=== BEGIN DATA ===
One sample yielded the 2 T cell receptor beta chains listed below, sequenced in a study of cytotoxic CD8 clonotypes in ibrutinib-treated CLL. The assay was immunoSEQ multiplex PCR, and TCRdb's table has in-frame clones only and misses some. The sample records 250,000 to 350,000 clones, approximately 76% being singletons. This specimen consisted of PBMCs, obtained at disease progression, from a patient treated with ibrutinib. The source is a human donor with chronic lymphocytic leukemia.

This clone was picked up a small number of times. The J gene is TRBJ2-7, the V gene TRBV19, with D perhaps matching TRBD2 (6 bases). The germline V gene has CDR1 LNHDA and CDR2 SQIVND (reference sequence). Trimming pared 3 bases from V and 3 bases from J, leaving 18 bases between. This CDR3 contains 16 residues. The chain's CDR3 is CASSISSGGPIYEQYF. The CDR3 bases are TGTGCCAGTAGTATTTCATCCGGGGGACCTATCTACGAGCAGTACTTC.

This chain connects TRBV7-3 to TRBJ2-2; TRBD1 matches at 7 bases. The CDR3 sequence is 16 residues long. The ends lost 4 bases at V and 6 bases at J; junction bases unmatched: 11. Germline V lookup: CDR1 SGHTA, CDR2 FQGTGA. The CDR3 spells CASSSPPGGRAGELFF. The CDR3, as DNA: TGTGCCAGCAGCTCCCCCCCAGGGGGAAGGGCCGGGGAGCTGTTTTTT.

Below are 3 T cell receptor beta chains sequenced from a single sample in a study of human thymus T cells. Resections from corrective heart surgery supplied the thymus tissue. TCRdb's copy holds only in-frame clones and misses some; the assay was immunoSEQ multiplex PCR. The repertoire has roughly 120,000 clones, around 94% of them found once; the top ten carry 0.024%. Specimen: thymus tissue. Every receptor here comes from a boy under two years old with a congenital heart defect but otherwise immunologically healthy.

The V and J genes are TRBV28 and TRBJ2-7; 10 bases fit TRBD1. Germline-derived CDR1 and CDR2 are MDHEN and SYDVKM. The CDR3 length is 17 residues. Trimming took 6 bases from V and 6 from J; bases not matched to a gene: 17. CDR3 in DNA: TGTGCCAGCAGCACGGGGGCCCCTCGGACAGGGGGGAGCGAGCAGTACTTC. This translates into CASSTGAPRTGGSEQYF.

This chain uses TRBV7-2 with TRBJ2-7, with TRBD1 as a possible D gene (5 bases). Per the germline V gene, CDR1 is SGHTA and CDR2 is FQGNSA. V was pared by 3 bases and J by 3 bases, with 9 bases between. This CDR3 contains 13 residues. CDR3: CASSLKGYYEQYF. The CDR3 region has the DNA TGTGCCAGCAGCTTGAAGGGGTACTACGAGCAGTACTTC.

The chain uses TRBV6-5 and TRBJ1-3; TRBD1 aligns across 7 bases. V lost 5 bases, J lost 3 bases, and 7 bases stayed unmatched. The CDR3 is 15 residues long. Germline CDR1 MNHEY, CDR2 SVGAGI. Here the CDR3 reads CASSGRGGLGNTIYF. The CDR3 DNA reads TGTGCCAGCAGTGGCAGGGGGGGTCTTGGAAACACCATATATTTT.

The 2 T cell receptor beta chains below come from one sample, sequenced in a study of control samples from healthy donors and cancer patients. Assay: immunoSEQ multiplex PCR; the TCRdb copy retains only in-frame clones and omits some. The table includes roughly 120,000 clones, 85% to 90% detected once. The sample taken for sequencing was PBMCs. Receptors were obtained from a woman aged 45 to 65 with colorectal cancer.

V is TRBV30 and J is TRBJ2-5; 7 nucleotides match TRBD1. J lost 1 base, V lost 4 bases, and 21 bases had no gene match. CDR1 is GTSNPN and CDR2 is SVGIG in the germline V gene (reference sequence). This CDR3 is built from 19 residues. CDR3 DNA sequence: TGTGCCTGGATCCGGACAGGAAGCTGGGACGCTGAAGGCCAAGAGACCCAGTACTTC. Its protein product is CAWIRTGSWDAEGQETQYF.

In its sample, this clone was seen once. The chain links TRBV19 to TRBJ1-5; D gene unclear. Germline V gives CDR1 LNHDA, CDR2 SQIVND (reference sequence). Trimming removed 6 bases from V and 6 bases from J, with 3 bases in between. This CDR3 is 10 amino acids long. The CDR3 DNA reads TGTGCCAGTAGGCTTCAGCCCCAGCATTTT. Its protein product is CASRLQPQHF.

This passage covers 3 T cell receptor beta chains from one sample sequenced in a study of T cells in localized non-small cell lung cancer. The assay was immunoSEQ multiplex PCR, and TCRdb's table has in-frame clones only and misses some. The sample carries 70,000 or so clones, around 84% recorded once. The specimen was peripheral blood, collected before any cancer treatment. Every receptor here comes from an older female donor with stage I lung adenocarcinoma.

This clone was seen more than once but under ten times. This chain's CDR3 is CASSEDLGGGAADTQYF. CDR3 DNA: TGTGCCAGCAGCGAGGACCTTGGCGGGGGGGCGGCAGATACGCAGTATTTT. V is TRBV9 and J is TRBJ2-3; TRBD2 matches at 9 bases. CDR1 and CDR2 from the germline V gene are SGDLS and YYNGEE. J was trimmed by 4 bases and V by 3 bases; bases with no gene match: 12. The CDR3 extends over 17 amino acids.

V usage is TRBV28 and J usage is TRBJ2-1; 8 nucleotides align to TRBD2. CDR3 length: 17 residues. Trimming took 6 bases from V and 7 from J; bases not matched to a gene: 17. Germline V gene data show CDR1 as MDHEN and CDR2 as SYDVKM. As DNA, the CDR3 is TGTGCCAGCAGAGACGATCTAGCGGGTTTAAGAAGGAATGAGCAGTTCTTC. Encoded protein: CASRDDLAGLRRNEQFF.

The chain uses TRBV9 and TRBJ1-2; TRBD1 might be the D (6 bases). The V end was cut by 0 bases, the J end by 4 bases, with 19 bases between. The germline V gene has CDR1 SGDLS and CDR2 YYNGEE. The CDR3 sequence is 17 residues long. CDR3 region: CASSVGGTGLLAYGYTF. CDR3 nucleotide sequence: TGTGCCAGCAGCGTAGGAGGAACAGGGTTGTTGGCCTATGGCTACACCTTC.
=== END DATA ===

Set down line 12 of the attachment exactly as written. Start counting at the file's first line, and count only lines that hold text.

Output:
This clone was seen more than once but under ten times. This chain's CDR3 is CASSEDLGGGAADTQYF. CDR3 DNA: TGTGCCAGCAGCGAGGACCTTGGCGGGGGGGCGGCAGATACGCAGTATTTT. V is TRBV9 and J is TRBJ2-3; TRBD2 matches at 9 bases. CDR1 and CDR2 from the germline V gene are SGDLS and YYNGEE. J was trimmed by 4 bases and V by 3 bases; bases with no gene match: 12. The CDR3 extends over 17 amino acids.